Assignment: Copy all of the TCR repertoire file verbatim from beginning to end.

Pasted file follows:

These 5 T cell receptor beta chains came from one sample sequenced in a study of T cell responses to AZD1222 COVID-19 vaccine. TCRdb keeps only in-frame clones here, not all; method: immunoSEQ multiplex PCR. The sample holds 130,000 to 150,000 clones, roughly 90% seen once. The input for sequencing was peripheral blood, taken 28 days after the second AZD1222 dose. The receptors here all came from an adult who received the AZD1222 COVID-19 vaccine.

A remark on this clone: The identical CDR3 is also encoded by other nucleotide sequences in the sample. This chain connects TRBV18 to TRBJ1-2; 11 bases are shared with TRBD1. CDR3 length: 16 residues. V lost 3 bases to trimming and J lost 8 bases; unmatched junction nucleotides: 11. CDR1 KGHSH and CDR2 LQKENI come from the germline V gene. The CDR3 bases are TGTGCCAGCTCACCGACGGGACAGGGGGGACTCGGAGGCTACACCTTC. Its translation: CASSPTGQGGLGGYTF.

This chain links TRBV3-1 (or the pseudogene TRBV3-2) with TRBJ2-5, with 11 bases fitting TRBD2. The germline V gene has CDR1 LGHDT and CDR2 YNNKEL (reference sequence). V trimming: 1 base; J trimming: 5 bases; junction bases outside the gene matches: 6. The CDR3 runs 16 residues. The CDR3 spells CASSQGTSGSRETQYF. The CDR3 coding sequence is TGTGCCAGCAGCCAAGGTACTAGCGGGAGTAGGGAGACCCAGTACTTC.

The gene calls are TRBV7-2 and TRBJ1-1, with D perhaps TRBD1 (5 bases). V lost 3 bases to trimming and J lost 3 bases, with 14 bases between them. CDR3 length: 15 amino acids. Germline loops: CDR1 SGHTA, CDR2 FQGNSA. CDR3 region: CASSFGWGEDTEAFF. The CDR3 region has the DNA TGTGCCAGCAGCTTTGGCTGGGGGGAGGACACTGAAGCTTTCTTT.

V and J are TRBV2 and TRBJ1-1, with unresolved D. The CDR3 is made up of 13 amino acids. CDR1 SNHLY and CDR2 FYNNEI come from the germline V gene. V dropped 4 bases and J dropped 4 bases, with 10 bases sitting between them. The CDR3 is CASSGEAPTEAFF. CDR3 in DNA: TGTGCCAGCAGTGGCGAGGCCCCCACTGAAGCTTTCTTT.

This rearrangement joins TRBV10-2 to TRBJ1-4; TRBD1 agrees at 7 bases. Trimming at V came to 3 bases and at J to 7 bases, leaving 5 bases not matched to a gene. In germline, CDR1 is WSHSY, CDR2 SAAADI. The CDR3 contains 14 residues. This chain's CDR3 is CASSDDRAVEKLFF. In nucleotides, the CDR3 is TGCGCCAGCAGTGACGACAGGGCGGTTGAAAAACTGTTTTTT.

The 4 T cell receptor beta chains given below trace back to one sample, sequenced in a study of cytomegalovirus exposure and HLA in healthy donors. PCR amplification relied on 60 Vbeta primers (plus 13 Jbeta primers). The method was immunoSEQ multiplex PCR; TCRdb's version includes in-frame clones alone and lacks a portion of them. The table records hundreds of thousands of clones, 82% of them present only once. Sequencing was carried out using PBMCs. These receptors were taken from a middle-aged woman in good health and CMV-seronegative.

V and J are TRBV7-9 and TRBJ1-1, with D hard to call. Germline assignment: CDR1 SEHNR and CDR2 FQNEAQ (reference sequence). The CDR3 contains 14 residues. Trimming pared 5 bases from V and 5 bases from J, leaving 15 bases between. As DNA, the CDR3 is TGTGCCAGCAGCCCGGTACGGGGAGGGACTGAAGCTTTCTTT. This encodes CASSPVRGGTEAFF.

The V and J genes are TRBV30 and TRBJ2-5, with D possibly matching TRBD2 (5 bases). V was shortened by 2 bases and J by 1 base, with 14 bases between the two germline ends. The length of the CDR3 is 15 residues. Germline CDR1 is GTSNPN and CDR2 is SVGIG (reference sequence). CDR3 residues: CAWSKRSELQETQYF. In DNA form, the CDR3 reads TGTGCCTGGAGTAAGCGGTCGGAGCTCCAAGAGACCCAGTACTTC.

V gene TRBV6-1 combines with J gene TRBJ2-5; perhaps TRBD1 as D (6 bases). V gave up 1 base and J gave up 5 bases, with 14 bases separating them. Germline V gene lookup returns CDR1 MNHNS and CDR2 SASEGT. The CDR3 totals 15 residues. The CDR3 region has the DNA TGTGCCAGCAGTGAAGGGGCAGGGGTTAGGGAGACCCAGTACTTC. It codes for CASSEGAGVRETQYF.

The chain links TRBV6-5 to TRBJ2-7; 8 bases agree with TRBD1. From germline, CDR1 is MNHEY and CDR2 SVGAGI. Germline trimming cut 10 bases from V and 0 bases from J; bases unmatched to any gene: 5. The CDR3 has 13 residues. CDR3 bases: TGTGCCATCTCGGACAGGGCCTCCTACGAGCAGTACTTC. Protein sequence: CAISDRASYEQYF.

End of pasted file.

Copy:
These 5 T cell receptor beta chains came from one sample sequenced in a study of T cell responses to AZD1222 COVID-19 vaccine. TCRdb keeps only in-frame clones here, not all; method: immunoSEQ multiplex PCR. The sample holds 130,000 to 150,000 clones, roughly 90% seen once. The input for sequencing was peripheral blood, taken 28 days after the second AZD1222 dose. The receptors here all came from an adult who received the AZD1222 COVID-19 vaccine.

A remark on this clone: The identical CDR3 is also encoded by other nucleotide sequences in the sample. This chain connects TRBV18 to TRBJ1-2; 11 bases are shared with TRBD1. CDR3 length: 16 residues. V lost 3 bases to trimming and J lost 8 bases; unmatched junction nucleotides: 11. CDR1 KGHSH and CDR2 LQKENI come from the germline V gene. The CDR3 bases are TGTGCCAGCTCACCGACGGGACAGGGGGGACTCGGAGGCTACACCTTC. Its translation: CASSPTGQGGLGGYTF.

This chain links TRBV3-1 (or the pseudogene TRBV3-2) with TRBJ2-5, with 11 bases fitting TRBD2. The germline V gene has CDR1 LGHDT and CDR2 YNNKEL (reference sequence). V trimming: 1 base; J trimming: 5 bases; junction bases outside the gene matches: 6. The CDR3 runs 16 residues. The CDR3 spells CASSQGTSGSRETQYF. The CDR3 coding sequence is TGTGCCAGCAGCCAAGGTACTAGCGGGAGTAGGGAGACCCAGTACTTC.

The gene calls are TRBV7-2 and TRBJ1-1, with D perhaps TRBD1 (5 bases). V lost 3 bases to trimming and J lost 3 bases, with 14 bases between them. CDR3 length: 15 amino acids. Germline loops: CDR1 SGHTA, CDR2 FQGNSA. CDR3 region: CASSFGWGEDTEAFF. The CDR3 region has the DNA TGTGCCAGCAGCTTTGGCTGGGGGGAGGACACTGAAGCTTTCTTT.

V and J are TRBV2 and TRBJ1-1, with unresolved D. The CDR3 is made up of 13 amino acids. CDR1 SNHLY and CDR2 FYNNEI come from the germline V gene. V dropped 4 bases and J dropped 4 bases, with 10 bases sitting between them. The CDR3 is CASSGEAPTEAFF. CDR3 in DNA: TGTGCCAGCAGTGGCGAGGCCCCCACTGAAGCTTTCTTT.

This rearrangement joins TRBV10-2 to TRBJ1-4; TRBD1 agrees at 7 bases. Trimming at V came to 3 bases and at J to 7 bases, leaving 5 bases not matched to a gene. In germline, CDR1 is WSHSY, CDR2 SAAADI. The CDR3 contains 14 residues. This chain's CDR3 is CASSDDRAVEKLFF. In nucleotides, the CDR3 is TGCGCCAGCAGTGACGACAGGGCGGTTGAAAAACTGTTTTTT.

The 4 T cell receptor beta chains given below trace back to one sample, sequenced in a study of cytomegalovirus exposure and HLA in healthy donors. PCR amplification relied on 60 Vbeta primers (plus 13 Jbeta primers). The method was immunoSEQ multiplex PCR; TCRdb's version includes in-frame clones alone and lacks a portion of them. The table records hundreds of thousands of clones, 82% of them present only once. Sequencing was carried out using PBMCs. These receptors were taken from a middle-aged woman in good health and CMV-seronegative.

V and J are TRBV7-9 and TRBJ1-1, with D hard to call. Germline assignment: CDR1 SEHNR and CDR2 FQNEAQ (reference sequence). The CDR3 contains 14 residues. Trimming pared 5 bases from V and 5 bases from J, leaving 15 bases between. As DNA, the CDR3 is TGTGCCAGCAGCCCGGTACGGGGAGGGACTGAAGCTTTCTTT. This encodes CASSPVRGGTEAFF.

The V and J genes are TRBV30 and TRBJ2-5, with D possibly matching TRBD2 (5 bases). V was shortened by 2 bases and J by 1 base, with 14 bases between the two germline ends. The length of the CDR3 is 15 residues. Germline CDR1 is GTSNPN and CDR2 is SVGIG (reference sequence). CDR3 residues: CAWSKRSELQETQYF. In DNA form, the CDR3 reads TGTGCCTGGAGTAAGCGGTCGGAGCTCCAAGAGACCCAGTACTTC.

V gene TRBV6-1 combines with J gene TRBJ2-5; perhaps TRBD1 as D (6 bases). V gave up 1 base and J gave up 5 bases, with 14 bases separating them. Germline V gene lookup returns CDR1 MNHNS and CDR2 SASEGT. The CDR3 totals 15 residues. The CDR3 region has the DNA TGTGCCAGCAGTGAAGGGGCAGGGGTTAGGGAGACCCAGTACTTC. It codes for CASSEGAGVRETQYF.

The chain links TRBV6-5 to TRBJ2-7; 8 bases agree with TRBD1. From germline, CDR1 is MNHEY and CDR2 SVGAGI. Germline trimming cut 10 bases from V and 0 bases from J; bases unmatched to any gene: 5. The CDR3 has 13 residues. CDR3 bases: TGTGCCATCTCGGACAGGGCCTCCTACGAGCAGTACTTC. Protein sequence: CAISDRASYEQYF.